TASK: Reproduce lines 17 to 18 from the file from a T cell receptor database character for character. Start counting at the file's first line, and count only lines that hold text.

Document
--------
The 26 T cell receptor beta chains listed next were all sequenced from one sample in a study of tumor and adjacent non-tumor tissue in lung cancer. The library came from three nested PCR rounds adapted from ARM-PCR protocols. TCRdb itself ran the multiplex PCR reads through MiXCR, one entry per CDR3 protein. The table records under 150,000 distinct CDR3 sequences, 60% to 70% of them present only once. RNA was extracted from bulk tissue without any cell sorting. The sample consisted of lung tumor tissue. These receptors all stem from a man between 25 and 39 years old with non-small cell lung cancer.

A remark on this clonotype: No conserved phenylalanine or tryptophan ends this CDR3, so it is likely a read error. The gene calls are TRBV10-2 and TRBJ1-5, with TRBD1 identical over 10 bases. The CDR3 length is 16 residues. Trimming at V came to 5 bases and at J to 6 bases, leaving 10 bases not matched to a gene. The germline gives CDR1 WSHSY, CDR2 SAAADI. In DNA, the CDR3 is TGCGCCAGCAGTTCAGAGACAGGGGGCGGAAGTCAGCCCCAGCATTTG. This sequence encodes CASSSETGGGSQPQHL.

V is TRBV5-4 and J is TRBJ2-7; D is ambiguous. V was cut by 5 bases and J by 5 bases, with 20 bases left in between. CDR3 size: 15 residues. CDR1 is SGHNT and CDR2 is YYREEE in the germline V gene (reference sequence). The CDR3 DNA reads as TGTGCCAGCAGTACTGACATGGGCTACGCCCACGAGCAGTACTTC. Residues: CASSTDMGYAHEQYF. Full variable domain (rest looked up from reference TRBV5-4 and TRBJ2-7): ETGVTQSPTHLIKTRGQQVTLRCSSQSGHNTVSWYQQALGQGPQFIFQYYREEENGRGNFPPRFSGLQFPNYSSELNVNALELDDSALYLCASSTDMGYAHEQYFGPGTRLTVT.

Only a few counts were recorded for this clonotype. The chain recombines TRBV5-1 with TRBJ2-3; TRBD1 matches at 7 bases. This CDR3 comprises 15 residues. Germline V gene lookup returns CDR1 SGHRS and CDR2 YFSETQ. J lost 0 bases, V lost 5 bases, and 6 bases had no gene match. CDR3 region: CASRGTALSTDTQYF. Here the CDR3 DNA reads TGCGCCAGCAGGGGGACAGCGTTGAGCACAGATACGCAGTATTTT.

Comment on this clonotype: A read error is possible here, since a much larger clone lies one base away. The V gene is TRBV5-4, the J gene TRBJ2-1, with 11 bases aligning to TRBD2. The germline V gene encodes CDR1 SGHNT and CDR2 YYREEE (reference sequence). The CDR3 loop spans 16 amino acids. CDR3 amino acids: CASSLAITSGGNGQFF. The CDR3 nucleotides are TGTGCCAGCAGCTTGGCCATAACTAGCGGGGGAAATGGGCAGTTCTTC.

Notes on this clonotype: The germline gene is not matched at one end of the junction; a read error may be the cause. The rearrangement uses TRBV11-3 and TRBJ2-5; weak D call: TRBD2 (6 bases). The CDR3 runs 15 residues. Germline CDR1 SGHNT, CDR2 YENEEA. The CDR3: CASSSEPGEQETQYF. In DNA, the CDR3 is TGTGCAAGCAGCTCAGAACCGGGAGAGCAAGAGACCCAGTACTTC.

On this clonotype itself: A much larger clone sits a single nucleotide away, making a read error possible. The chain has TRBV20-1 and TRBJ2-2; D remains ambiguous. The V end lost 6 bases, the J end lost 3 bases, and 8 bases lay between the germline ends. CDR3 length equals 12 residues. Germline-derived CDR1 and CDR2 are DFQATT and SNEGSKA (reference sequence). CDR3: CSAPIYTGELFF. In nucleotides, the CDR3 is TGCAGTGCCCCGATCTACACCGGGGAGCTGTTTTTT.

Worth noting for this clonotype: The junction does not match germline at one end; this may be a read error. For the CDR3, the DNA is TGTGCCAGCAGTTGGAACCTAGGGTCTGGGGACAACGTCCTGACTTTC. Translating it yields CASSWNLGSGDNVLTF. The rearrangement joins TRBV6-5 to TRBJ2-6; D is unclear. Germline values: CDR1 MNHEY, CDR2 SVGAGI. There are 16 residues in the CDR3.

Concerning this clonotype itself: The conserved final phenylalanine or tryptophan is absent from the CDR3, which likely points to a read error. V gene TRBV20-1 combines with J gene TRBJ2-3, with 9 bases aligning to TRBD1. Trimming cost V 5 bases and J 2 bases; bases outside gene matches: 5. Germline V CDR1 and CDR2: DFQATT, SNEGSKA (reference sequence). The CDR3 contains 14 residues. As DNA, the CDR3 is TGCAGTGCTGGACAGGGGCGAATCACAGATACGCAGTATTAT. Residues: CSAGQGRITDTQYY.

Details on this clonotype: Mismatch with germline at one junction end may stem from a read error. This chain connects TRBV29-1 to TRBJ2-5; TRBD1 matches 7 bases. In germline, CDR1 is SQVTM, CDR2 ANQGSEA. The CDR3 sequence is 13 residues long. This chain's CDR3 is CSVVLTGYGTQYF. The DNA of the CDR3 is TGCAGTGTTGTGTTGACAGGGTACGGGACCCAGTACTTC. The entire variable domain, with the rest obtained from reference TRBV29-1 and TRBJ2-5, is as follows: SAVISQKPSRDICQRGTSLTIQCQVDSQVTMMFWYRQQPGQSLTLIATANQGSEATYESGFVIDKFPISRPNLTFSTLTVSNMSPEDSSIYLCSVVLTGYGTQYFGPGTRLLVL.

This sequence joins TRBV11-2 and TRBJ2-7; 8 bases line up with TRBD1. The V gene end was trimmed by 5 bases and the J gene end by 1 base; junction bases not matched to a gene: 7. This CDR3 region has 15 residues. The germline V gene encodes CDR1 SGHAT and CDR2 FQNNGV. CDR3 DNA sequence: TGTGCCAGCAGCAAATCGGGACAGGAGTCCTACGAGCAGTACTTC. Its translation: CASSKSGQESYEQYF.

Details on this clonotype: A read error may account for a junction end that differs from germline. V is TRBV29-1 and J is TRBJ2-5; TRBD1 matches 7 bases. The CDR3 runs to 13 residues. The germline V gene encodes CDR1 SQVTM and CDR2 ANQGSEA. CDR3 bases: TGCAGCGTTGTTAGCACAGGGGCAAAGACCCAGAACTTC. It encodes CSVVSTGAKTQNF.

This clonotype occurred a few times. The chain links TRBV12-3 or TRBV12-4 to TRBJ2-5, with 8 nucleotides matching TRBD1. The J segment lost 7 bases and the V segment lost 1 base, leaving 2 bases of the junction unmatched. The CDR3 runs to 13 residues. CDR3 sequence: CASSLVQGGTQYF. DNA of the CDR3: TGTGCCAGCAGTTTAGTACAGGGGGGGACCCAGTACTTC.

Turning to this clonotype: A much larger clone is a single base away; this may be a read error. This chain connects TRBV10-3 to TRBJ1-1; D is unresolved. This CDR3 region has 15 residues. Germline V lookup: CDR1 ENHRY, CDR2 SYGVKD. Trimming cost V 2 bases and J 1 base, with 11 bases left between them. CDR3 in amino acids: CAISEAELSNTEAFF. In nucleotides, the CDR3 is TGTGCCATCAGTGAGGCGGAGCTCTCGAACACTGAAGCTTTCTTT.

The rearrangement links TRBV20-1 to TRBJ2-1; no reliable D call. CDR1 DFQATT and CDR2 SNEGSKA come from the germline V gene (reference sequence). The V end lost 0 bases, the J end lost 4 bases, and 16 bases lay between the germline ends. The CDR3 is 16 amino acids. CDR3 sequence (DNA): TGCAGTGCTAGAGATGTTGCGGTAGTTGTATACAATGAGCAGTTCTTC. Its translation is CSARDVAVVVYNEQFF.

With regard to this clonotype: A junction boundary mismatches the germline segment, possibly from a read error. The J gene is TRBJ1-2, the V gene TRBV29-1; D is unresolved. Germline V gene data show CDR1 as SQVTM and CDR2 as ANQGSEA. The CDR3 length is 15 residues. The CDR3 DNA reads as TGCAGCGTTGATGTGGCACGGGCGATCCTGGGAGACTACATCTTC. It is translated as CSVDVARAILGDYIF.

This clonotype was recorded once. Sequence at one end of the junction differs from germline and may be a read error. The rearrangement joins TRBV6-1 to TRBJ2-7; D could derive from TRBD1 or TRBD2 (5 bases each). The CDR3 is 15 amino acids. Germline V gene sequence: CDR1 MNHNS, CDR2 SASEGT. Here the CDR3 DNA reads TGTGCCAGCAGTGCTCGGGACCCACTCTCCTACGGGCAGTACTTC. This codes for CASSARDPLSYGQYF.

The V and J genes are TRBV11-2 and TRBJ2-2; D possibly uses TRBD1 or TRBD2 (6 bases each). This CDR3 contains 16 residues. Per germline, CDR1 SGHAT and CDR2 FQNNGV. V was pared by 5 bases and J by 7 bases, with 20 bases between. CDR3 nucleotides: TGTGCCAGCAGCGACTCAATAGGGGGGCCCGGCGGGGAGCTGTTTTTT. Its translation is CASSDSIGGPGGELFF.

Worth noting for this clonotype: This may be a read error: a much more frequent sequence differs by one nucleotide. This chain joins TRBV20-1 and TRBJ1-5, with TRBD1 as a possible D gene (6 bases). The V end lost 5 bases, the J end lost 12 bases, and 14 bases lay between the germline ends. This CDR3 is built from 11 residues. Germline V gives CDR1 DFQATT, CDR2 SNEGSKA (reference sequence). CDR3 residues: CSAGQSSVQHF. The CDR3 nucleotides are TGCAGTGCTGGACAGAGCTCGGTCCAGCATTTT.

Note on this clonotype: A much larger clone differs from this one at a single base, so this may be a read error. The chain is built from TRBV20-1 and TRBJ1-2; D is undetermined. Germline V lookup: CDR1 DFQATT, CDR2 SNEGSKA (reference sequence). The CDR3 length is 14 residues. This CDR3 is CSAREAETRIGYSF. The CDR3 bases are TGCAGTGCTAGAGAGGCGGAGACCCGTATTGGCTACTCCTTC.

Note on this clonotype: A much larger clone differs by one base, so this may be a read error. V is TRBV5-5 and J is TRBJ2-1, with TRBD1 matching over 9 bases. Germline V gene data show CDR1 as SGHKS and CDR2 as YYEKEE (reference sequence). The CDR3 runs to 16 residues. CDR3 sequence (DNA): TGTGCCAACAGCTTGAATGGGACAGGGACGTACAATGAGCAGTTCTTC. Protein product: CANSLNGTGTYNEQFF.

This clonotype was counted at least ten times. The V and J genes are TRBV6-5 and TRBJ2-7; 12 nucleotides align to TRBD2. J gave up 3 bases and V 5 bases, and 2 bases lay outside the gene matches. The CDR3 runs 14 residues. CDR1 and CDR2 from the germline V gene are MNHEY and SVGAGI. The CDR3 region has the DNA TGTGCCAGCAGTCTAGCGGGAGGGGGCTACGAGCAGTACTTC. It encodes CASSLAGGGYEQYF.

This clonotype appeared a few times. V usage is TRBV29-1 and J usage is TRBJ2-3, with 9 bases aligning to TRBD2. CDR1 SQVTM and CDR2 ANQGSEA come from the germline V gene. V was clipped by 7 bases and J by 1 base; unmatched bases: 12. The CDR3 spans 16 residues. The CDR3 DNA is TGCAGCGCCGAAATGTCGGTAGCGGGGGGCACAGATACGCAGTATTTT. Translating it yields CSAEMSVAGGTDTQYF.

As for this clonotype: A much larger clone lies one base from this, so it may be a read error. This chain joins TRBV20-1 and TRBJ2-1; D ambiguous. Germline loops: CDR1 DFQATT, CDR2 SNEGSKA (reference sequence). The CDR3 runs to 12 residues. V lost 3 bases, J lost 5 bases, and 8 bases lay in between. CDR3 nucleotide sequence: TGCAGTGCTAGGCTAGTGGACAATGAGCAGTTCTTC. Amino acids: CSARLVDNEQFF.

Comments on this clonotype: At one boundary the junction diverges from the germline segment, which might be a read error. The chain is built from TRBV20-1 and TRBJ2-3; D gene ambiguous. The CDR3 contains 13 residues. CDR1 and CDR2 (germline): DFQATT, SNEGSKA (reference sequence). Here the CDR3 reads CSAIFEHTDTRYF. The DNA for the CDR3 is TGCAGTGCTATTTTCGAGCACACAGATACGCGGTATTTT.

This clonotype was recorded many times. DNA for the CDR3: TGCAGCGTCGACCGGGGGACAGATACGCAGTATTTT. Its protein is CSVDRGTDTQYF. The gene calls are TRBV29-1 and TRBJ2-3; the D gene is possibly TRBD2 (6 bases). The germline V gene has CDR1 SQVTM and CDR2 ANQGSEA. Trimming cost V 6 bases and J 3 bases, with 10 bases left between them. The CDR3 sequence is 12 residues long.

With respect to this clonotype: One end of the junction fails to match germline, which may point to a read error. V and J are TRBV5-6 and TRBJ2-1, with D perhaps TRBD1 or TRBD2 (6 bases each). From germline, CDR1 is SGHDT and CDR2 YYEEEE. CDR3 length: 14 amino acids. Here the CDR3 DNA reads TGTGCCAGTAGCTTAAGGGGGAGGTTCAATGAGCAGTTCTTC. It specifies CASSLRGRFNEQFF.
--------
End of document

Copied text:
This clonotype was recorded once. Sequence at one end of the junction differs from germline and may be a read error. The rearrangement joins TRBV6-1 to TRBJ2-7; D could derive from TRBD1 or TRBD2 (5 bases each). The CDR3 is 15 amino acids. Germline V gene sequence: CDR1 MNHNS, CDR2 SASEGT. Here the CDR3 DNA reads TGTGCCAGCAGTGCTCGGGACCCACTCTCCTACGGGCAGTACTTC. This codes for CASSARDPLSYGQYF.

The V and J genes are TRBV11-2 and TRBJ2-2; D possibly uses TRBD1 or TRBD2 (6 bases each). This CDR3 contains 16 residues. Per germline, CDR1 SGHAT and CDR2 FQNNGV. V was pared by 5 bases and J by 7 bases, with 20 bases between. CDR3 nucleotides: TGTGCCAGCAGCGACTCAATAGGGGGGCCCGGCGGGGAGCTGTTTTTT. Its translation is CASSDSIGGPGGELFF.